Fully Vaccinated People Can Gather Privately Without Masks, Say CDC

Fully Vaccinated People Can Gather Privately Without Masks, Say CDC

The U.S. Centers for Disease Control and Prevention (CDC) released new guidelines on Monday about what Americans who are fully vaccinated can do.

People who have been fully vaccinated against COVID-19 may now visit indoors with other fully vaccinated people (or with unvaccinated people who are low-risk for COVID-19), without wearing masks or social distancing. People who have been fully vaccinated can also avoid quarantine and testing if they’ve been exposed to COVID-19 but remain asymptomatic.

The CDC says these guidelines apply to people who have had both two-dose vaccines (Pfizer-BioNTech or Moderna) or a one-dose vaccine (Johnson & Johnson), and it’s been two weeks after they received the last dose.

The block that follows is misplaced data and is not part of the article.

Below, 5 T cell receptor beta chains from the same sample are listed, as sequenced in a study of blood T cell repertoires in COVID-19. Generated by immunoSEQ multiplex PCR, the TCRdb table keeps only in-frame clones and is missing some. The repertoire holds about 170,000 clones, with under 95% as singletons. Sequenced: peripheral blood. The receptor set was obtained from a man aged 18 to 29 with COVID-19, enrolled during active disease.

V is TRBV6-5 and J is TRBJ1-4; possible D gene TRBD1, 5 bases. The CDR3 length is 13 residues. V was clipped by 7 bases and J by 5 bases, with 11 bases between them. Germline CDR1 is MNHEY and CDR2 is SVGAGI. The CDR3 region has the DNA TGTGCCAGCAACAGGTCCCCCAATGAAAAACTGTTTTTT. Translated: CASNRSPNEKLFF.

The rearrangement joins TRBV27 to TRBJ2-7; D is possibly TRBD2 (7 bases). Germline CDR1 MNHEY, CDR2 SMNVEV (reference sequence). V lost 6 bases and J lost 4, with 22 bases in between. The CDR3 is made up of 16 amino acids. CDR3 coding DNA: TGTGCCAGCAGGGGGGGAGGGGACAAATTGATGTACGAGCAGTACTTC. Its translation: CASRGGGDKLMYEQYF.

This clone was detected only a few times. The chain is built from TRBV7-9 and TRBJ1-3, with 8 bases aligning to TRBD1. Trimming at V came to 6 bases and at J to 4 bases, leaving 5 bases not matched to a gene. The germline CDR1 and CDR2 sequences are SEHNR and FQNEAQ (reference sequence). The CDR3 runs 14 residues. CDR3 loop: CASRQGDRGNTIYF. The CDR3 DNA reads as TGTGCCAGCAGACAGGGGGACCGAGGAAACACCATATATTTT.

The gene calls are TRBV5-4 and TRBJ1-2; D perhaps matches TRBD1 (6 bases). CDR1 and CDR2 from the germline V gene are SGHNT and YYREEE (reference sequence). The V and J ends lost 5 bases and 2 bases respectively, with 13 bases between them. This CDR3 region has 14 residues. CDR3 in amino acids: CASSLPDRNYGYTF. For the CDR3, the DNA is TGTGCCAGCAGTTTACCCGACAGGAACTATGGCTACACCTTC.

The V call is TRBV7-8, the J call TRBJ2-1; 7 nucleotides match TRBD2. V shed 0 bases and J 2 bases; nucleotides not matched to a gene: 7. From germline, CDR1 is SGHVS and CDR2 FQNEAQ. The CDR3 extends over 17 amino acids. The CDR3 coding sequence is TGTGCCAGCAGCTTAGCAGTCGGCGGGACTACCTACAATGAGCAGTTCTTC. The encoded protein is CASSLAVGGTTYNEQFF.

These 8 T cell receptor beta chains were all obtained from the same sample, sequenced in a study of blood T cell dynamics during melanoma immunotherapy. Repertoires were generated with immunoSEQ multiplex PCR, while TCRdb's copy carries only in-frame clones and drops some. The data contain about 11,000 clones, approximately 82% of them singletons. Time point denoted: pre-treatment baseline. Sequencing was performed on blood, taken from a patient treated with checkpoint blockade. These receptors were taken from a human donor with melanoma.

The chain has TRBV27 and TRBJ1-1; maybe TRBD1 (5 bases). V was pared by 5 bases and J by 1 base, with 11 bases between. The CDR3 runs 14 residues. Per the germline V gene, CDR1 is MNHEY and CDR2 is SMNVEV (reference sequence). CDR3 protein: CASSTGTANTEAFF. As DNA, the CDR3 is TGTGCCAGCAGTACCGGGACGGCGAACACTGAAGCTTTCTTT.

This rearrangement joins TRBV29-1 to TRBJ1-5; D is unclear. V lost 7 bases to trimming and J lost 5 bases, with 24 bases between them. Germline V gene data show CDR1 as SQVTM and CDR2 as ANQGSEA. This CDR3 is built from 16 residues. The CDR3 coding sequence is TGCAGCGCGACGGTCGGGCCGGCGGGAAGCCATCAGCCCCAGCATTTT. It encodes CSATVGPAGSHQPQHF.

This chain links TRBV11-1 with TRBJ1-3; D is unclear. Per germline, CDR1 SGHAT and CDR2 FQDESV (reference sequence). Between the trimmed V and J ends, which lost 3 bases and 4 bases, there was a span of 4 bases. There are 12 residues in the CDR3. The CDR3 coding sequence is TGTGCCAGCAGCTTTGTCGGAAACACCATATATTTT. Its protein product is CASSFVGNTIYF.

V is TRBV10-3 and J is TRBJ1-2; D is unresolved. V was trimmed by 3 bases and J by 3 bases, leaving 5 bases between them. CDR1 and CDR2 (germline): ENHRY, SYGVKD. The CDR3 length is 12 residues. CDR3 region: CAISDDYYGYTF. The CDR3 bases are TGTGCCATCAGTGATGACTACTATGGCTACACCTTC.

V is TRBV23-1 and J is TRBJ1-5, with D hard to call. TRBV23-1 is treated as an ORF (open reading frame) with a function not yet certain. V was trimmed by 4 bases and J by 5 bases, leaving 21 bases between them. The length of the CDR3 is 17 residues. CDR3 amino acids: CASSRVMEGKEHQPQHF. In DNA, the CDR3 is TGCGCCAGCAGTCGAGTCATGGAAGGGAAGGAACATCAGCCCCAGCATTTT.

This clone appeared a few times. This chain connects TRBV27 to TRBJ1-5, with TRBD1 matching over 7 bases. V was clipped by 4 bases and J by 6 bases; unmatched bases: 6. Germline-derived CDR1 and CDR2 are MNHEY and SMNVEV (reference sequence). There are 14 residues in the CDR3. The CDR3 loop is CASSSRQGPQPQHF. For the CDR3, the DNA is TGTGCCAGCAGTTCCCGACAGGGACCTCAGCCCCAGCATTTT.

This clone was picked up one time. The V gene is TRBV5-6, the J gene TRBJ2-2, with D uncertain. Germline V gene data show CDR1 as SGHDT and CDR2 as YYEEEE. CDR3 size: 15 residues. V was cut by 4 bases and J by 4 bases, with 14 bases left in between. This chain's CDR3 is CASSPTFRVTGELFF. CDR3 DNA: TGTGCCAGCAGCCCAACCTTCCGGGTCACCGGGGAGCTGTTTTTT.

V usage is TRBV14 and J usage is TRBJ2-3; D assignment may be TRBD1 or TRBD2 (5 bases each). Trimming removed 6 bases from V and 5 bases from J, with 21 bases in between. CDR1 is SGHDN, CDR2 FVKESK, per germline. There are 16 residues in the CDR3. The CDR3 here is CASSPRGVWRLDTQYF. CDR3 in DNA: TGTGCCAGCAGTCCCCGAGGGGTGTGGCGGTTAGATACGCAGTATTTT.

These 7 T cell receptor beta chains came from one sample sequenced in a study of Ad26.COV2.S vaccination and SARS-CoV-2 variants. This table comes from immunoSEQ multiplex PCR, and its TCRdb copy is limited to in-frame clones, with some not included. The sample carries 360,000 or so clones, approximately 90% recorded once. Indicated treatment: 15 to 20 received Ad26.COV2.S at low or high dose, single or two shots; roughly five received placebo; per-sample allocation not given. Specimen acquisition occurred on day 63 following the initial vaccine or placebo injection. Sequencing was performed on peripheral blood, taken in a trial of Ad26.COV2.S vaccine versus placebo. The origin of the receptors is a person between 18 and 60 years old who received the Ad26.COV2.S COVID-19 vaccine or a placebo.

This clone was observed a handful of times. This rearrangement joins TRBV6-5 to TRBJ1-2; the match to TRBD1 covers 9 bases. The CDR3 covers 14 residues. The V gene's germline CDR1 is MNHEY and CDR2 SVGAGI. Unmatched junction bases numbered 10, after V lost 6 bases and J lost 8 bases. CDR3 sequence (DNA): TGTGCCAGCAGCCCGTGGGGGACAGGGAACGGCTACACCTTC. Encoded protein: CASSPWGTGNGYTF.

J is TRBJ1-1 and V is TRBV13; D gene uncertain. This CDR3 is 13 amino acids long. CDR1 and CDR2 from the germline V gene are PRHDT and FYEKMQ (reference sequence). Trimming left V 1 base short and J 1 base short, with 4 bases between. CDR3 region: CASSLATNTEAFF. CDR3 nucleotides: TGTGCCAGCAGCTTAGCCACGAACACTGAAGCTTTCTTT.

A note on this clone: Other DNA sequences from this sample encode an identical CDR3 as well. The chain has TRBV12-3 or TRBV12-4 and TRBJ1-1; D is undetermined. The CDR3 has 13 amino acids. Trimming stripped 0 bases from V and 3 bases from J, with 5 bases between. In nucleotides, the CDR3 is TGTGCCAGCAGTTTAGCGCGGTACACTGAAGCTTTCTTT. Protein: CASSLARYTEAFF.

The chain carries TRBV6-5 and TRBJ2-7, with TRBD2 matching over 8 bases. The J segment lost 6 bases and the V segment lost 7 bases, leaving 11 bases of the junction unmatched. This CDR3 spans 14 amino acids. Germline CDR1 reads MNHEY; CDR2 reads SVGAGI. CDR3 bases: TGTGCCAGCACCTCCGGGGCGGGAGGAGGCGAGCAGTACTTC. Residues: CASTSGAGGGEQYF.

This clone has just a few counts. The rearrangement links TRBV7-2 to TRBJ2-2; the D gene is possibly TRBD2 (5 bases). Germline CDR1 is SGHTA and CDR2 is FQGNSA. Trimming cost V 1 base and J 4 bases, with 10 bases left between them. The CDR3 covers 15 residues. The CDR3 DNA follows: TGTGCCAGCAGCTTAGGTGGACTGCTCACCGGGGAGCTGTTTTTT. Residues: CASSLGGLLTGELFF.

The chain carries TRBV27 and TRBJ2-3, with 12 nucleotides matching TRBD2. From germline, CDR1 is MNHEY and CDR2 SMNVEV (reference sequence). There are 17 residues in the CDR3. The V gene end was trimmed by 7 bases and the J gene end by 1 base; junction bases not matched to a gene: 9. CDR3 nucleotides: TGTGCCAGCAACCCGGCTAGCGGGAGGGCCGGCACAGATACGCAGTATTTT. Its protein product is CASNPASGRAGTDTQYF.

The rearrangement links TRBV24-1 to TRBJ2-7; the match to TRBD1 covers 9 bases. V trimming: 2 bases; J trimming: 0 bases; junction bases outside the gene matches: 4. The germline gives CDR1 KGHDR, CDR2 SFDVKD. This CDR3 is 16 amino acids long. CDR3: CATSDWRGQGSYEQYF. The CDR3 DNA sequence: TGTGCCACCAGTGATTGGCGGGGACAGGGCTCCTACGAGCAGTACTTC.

CDC says fully vaccinated people can gather without masks, distancing

However, if you’re a traveler hoping for travel guidelines to be relaxed, those requirements have not changed. The CDC still advises people to put off travel for now and recommends that people who are traveling should get tested for COVID-19 before and after the trip, and quarantine for at least seven days after returning home. Additionally, all travelers flying to the United States need to provide proof of a negative coronavirus test before boarding. Travelers who have been vaccinated are not exempt.

Over 30 million people in the United States having received two doses of the Pfizer or Moderna vaccinations, which is just under 10% of the population.

Last month, the CDC updated its guidelines to say fully vaccinated people would no longer be required to quarantine after being exposed to someone with COVID-19 if they meet all the criteria.

To meet these criteria, a person must be fully vaccinated, be within three months following receipt of the last dose in the series and have remained asymptomatic since exposure. But even if you choose to skip quarantine, the CDC still recommends following current guidance and monitoring for signs of COVID-19.

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